To answer this frequently asked question in a nutshell: yes, traditional black tea chai contains caffeine. (Which is why we've created a spicy herbal chai with a rooibos base for chai lovers who want to enjoy a cup of sweet and spicy deliciousness without the added kick of caffeine.)

But first, let's back up a step and talk about what chai is, exactly, and why there's some confusion about its caffeine content. 

What is Chai Tea?

A cup of "tea tea," anyone?

Masala Chai literally translates to "Spiced Tea," with "Chai" as the word for tea and "Masala" referring to any number of traditional Indian spice mixes that generally contain spices like cinnamon, ginger, cardamom, black pepper, and other similar spices (depending on personal taste and family recipe, your masala might also contain cloves, star anise, cumin, coriander, or even mace!). Masala Chai is a combination of this Masala spice mix and Indian black tea, traditionally Assam, though some recipes use Ceylon Orange Pekoe instead.

Referring to Masala Chai as chai tea (or "tea tea") is a redundant habit that Western tea drinkers have developed due a lot of complicated linguistic and political history. But the gist is that somewhere along the line in late-colonial and post-colonial India, the word "chai" became synonymous for English-speakers with spiced black tea served sweet with warmed milk, instead of the entire phrase: "Masala Chai". Decades later, Merriam-Webster has officially defined chai in the English language as "a beverage that is a blend of black tea, honey, spices, and milk." In an effort to avoid confusion and appease the search engines, we will use it that way.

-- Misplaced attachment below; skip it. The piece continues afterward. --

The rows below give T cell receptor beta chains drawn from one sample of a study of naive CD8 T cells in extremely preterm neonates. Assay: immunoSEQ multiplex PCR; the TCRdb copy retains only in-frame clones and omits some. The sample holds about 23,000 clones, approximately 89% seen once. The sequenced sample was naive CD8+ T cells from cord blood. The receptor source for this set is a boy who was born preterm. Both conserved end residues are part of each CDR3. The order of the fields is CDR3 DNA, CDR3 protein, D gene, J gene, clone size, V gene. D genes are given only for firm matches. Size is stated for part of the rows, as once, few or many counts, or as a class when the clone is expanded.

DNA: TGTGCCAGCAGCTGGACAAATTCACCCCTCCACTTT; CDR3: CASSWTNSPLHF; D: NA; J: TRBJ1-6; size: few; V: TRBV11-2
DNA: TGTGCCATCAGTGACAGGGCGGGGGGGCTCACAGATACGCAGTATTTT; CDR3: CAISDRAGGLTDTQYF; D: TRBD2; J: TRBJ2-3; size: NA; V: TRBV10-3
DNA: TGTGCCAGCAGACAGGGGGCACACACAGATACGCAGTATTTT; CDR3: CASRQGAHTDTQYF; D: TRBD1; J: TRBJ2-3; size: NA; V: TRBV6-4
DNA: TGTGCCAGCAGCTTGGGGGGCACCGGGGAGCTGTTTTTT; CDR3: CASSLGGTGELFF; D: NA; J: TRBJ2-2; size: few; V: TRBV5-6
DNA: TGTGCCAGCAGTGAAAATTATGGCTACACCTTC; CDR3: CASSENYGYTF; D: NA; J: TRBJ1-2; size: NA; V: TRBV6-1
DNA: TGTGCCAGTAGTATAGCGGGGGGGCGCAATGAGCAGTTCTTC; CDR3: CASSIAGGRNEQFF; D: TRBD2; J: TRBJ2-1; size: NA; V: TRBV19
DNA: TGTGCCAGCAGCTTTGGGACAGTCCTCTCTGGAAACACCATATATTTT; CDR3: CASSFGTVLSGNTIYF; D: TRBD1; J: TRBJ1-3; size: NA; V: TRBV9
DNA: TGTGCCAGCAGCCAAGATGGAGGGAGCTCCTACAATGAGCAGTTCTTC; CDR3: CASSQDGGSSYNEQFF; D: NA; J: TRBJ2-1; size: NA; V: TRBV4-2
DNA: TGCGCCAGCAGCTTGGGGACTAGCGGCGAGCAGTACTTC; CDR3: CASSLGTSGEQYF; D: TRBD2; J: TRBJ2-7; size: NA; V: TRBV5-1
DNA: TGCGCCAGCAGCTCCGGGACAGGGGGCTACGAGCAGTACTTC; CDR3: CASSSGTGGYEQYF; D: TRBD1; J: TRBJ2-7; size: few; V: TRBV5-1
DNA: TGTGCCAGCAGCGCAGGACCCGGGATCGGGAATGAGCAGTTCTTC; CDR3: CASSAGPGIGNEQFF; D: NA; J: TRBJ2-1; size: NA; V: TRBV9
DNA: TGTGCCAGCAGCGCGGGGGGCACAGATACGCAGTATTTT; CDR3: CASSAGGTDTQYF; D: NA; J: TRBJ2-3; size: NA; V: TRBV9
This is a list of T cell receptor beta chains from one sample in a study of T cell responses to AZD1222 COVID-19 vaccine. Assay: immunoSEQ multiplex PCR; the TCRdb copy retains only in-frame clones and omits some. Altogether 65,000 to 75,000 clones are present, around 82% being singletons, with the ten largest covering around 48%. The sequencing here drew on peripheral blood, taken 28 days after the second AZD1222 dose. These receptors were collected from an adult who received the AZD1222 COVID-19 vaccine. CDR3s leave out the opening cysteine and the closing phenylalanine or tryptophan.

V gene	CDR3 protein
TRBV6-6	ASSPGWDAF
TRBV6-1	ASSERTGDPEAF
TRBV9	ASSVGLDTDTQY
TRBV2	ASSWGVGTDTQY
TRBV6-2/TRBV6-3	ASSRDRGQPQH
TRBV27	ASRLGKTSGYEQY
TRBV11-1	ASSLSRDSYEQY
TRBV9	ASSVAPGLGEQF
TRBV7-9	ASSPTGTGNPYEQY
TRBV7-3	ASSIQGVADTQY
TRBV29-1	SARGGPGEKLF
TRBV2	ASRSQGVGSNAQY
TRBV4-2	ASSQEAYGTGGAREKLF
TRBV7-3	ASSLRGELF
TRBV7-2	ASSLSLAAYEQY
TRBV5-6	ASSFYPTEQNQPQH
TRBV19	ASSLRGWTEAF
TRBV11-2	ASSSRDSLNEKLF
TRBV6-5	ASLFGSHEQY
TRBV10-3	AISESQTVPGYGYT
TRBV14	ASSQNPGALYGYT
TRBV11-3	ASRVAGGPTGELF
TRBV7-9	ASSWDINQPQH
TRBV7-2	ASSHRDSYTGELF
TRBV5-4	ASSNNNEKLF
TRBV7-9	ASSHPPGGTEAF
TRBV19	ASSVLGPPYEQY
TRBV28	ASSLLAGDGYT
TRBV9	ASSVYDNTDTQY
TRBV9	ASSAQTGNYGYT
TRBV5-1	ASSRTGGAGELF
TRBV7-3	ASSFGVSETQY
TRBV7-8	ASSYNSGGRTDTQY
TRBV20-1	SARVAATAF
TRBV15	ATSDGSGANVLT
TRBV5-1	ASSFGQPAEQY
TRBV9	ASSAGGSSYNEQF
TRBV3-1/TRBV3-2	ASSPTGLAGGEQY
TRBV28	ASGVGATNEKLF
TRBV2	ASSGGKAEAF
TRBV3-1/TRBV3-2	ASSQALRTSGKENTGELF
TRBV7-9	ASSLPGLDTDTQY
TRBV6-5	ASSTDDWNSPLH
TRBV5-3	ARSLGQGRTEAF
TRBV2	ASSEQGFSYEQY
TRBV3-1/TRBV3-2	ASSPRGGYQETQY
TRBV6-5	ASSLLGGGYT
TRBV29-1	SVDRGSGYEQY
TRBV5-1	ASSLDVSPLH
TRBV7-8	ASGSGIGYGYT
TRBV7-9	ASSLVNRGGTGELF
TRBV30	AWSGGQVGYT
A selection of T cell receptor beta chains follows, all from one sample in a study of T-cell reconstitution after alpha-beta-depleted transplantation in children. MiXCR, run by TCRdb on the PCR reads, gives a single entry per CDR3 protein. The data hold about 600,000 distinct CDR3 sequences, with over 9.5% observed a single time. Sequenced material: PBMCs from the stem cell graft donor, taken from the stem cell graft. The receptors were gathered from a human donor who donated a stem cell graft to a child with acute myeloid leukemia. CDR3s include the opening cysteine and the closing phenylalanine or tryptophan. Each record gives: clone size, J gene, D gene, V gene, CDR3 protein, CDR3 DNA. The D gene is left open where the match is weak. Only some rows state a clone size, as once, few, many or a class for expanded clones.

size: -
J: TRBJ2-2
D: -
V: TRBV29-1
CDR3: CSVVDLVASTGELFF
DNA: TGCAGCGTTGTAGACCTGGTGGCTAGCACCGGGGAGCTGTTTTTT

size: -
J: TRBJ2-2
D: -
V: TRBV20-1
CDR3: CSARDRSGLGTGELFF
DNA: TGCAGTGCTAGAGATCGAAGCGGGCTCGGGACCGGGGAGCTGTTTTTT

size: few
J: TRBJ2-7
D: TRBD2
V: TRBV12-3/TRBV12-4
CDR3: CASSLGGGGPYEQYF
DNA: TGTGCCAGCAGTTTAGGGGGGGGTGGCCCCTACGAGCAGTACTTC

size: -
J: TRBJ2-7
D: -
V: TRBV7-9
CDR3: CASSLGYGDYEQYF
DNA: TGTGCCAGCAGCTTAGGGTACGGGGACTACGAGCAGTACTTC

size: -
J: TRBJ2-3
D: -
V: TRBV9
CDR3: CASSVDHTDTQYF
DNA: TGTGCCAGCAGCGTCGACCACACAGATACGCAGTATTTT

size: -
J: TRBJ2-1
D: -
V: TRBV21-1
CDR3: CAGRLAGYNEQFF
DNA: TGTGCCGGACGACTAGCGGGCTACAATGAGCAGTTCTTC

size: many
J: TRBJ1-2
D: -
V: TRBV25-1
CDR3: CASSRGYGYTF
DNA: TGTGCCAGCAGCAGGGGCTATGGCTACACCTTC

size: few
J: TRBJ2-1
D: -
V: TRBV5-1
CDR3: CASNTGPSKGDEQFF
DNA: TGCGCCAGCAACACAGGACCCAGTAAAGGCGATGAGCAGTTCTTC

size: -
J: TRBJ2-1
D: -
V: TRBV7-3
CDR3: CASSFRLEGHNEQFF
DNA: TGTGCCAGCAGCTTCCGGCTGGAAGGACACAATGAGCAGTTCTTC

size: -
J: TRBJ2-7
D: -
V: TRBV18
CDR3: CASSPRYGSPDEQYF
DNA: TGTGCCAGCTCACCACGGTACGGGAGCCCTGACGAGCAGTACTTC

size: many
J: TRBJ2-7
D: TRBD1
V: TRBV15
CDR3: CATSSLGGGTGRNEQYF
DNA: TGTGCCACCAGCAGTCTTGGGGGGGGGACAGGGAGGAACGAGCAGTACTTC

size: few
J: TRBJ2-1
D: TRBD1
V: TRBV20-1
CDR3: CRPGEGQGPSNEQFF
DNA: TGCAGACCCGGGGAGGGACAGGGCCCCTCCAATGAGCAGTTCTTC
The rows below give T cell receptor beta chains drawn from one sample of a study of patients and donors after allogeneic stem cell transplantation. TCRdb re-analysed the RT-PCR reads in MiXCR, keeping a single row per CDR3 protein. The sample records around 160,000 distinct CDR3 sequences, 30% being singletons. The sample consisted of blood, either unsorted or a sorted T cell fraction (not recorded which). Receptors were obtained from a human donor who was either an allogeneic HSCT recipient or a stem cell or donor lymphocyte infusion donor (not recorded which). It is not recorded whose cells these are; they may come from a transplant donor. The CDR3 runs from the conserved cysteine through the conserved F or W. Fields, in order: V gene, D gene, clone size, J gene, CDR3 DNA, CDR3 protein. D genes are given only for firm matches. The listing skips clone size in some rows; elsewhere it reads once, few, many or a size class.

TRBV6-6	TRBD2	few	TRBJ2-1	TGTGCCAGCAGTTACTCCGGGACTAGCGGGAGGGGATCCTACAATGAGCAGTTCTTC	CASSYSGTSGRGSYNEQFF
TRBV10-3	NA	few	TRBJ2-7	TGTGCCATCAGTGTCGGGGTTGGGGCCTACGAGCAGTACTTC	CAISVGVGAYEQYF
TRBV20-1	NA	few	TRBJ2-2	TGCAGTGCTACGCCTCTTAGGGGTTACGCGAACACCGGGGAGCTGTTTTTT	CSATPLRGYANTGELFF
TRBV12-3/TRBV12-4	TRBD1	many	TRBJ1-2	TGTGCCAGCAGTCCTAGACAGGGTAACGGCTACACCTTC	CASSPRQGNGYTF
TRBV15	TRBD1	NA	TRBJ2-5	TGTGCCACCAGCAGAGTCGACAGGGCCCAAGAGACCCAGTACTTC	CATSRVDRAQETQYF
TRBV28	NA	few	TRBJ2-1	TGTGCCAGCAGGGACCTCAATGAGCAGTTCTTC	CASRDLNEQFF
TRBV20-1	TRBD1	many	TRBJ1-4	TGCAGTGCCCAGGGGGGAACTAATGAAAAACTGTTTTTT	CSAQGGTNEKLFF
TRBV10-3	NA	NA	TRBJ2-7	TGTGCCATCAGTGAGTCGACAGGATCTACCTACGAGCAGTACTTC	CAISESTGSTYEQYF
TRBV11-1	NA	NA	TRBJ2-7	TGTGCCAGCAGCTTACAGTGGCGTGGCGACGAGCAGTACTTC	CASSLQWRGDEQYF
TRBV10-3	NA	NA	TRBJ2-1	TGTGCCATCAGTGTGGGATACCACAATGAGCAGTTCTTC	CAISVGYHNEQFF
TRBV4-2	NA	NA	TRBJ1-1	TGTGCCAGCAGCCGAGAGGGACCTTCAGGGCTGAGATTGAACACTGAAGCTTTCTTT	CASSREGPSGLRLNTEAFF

What is a Chai Latte, anyway?

The next source of confusion for many people is the word latte in Chai Latte. In Italian, latte is simply the word for milk. English-speakers, however, have started to associate the word latte with espresso drinks. Often these drinks are ordered dropping the caffe from the original Caffe Latte. It is now very common for someone in the US to ask their local barista for a small latte with skim milk, for example, and as long as you're not in Italy - or faced with a particularly pedantic barista - this probably works just fine! But using latte in this way has lead to some confusion when it comes to other drinks with milk.

Unlike the simple redundancy of chai tea, using latte in this way has lead to some confusion when other drinks with foamed milk are ordered - like a Chai Latte or a Matcha Latte. Both Chai Lattes and Matcha Lattes are teas served with foamed milk and nary a drop of espresso to be found (unless you order your chai dirty...). As you can imagine, this has lead to many questions about whether or not there is coffee in Chai Lattes. The simple answer is: not unless you put it there!  

So, long story short: we are going to continue to use chai to refer to spiced tea, but use the original definition of latte to indicate a drink made with milk, not a specific type of espresso drink.